Doctors at UCSF Help Victims of War from Home

The war in Iraq is spurring more Bay Area physicians and activists to help treat civilians wounded in the conflict.At the University of California, San Francisco, a three-year-old Iraqi boy was flown in New Year’s Eve to begin treatment for his hearing loss after a U.S. missile struck near his home in the Iraqi city of Baqouba.

Mustafa Ghazwan, who lost his hearing on June 17, 2007, is scheduled to undergo reparative ear surgery and several months of rehabilitation in order to repair his ability to speak and interact.

"His brain will have to be totally retrained," said Dan Lowenstein, a neurologist and member of the Iraq Action Group at UCSF, where Mustafa will receive a donated cochlear implant in an operation on Jan. 17.

Activists say that young Mustafa’s situation underscores the need for adequate medical care in the Middle East.

“There are hundreds of thousands of children like this, and these parents really want American citizens to be aware of what’s happening,” said Ann Cothran, national coordinator of the non-profit No More Victims who helped bring over Mustafa and his family.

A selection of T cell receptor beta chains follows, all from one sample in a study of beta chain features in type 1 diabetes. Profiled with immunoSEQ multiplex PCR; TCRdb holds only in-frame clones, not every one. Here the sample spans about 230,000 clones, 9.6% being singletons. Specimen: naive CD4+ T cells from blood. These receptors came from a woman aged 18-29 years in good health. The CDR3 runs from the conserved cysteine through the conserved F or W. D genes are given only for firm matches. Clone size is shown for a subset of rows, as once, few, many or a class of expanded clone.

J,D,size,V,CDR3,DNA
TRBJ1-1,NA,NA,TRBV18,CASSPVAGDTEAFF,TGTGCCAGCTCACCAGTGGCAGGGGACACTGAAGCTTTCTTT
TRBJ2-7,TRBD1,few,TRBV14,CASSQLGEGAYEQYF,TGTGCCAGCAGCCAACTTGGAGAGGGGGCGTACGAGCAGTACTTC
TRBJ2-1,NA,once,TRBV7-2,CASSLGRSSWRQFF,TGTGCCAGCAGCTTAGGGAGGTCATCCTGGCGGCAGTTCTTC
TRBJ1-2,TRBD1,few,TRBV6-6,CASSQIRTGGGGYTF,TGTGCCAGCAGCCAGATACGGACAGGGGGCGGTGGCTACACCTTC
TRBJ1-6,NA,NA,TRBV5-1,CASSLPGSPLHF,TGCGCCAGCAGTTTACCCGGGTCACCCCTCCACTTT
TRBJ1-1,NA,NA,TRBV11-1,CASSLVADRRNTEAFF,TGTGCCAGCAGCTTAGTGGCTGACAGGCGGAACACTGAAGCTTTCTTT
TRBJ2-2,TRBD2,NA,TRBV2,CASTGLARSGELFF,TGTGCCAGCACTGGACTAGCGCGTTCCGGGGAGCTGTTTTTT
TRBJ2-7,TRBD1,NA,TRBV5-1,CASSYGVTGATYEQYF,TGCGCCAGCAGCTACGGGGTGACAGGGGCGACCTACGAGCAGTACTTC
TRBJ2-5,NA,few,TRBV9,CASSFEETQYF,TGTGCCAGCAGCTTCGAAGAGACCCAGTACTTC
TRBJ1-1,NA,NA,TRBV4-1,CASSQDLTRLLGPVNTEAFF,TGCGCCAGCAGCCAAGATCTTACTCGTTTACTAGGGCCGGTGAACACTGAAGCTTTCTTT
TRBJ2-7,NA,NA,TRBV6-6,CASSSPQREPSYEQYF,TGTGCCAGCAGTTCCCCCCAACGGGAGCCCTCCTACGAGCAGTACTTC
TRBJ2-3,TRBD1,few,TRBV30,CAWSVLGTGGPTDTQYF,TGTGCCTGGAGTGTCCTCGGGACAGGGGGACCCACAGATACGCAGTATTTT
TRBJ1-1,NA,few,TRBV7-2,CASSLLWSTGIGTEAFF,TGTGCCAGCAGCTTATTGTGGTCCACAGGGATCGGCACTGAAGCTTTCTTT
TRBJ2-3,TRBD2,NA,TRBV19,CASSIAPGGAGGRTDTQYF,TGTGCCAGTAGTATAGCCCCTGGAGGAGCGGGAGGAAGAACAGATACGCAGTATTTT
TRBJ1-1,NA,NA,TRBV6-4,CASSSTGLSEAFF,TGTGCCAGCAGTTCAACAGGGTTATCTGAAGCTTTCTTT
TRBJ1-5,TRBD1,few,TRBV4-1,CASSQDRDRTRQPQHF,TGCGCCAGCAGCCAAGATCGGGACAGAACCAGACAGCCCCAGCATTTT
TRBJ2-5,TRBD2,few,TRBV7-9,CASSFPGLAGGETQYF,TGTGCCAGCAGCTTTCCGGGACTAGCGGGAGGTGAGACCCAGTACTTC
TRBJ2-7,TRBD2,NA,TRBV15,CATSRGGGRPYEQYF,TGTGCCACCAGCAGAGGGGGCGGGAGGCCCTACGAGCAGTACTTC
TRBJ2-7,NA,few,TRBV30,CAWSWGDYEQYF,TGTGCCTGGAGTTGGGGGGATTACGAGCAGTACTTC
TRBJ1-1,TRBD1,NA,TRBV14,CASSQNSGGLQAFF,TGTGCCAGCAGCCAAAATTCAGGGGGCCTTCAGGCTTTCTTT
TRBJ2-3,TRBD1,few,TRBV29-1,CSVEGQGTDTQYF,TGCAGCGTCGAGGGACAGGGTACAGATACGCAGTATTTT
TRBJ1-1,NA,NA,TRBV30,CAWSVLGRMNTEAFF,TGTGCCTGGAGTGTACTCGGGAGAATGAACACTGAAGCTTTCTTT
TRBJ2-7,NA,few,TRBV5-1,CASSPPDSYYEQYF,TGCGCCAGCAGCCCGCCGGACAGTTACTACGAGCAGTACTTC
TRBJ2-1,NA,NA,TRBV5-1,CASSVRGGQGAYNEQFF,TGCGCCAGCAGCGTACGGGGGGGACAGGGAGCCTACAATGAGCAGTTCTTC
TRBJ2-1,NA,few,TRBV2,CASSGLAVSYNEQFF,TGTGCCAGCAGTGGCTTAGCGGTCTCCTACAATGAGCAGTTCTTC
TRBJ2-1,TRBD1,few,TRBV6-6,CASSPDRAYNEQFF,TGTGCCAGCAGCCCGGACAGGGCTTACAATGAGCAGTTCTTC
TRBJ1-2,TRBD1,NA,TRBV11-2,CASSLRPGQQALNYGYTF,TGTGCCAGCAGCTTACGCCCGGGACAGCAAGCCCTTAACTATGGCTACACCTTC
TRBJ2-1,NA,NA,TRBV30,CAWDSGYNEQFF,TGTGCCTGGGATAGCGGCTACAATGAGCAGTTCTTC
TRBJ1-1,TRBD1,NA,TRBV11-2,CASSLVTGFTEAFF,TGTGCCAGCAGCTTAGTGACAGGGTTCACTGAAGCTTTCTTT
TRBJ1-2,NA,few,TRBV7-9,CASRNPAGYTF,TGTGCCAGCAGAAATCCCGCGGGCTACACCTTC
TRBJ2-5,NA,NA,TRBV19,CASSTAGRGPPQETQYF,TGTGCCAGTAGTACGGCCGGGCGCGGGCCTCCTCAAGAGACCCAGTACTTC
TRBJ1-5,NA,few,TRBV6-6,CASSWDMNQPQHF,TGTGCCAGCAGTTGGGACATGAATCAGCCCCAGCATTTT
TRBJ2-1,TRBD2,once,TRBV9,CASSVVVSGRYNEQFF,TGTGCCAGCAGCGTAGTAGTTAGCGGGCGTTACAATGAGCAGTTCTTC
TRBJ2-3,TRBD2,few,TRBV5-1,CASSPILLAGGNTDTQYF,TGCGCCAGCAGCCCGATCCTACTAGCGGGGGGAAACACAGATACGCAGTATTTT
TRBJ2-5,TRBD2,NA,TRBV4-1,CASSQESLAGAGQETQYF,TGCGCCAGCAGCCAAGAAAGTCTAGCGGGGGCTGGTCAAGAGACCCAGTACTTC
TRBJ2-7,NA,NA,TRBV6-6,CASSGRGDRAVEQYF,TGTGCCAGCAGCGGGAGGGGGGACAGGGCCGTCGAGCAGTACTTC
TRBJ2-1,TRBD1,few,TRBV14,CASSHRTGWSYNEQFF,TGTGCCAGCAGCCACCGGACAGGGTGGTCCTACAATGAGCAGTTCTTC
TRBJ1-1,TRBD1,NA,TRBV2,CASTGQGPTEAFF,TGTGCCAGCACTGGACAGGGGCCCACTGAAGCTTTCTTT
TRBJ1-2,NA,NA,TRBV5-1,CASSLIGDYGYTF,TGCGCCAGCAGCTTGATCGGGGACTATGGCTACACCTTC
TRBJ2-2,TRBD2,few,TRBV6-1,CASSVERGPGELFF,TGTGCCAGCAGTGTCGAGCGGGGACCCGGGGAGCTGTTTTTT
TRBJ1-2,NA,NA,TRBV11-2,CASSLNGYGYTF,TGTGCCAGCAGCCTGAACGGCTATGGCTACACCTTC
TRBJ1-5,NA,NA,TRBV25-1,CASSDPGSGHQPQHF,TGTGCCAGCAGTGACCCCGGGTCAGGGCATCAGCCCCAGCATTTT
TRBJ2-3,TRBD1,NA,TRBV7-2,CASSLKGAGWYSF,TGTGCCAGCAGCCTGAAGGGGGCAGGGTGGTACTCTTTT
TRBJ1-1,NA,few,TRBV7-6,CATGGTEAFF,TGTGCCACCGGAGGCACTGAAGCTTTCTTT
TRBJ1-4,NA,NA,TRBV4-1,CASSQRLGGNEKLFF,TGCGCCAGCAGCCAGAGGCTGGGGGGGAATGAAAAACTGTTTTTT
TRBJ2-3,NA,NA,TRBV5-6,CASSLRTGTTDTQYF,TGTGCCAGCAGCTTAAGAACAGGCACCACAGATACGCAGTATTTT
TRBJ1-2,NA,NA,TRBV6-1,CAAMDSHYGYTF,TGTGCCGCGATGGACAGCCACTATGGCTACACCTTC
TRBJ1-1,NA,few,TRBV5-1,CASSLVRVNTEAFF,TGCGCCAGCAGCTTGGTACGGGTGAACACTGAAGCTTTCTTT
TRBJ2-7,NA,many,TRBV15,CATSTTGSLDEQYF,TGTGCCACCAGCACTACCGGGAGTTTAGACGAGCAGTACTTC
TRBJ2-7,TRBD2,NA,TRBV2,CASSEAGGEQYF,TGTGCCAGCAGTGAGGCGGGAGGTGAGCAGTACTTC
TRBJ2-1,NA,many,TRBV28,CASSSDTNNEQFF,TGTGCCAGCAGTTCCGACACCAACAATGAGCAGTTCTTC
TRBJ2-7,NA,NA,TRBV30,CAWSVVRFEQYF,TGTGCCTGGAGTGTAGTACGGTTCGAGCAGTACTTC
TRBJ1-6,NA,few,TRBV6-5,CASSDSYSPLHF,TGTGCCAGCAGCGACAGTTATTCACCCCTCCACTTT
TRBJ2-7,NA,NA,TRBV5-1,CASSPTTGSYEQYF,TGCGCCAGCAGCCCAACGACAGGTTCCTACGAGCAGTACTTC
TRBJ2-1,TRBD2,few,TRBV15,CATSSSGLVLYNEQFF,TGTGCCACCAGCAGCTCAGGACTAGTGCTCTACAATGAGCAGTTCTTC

Lowenstein says that students and staff at UCSF are also aware of the critically growing need for good healthcare in the cities plagued by war.

“We never planned appropriately for the needs of the civilians that would be impacted. We know from direct communication with physicians and others that the healthcare system [in Iraq] has been devastated.”

Lowenstein says that doctors here are assisting Iraqi physicians who may lack the technical ability to care for their patients, many with special war related needs. He says that technology makes it possible to diagnose conditions from afar without going to the war zone where many physicians have fled and the health care system is in shambles.

“USF, I’m really proud to say, that many physicians, students and staff members have been involved in thinking about ways we can provide more information to people to understand that the health effects of the war have been.”

In addition to assisting the shipment of medical supplies, UCSF physicians, students and staff mounted a book drive to collect sorely needed material for Iraqi doctors who are slowly returning to their country.

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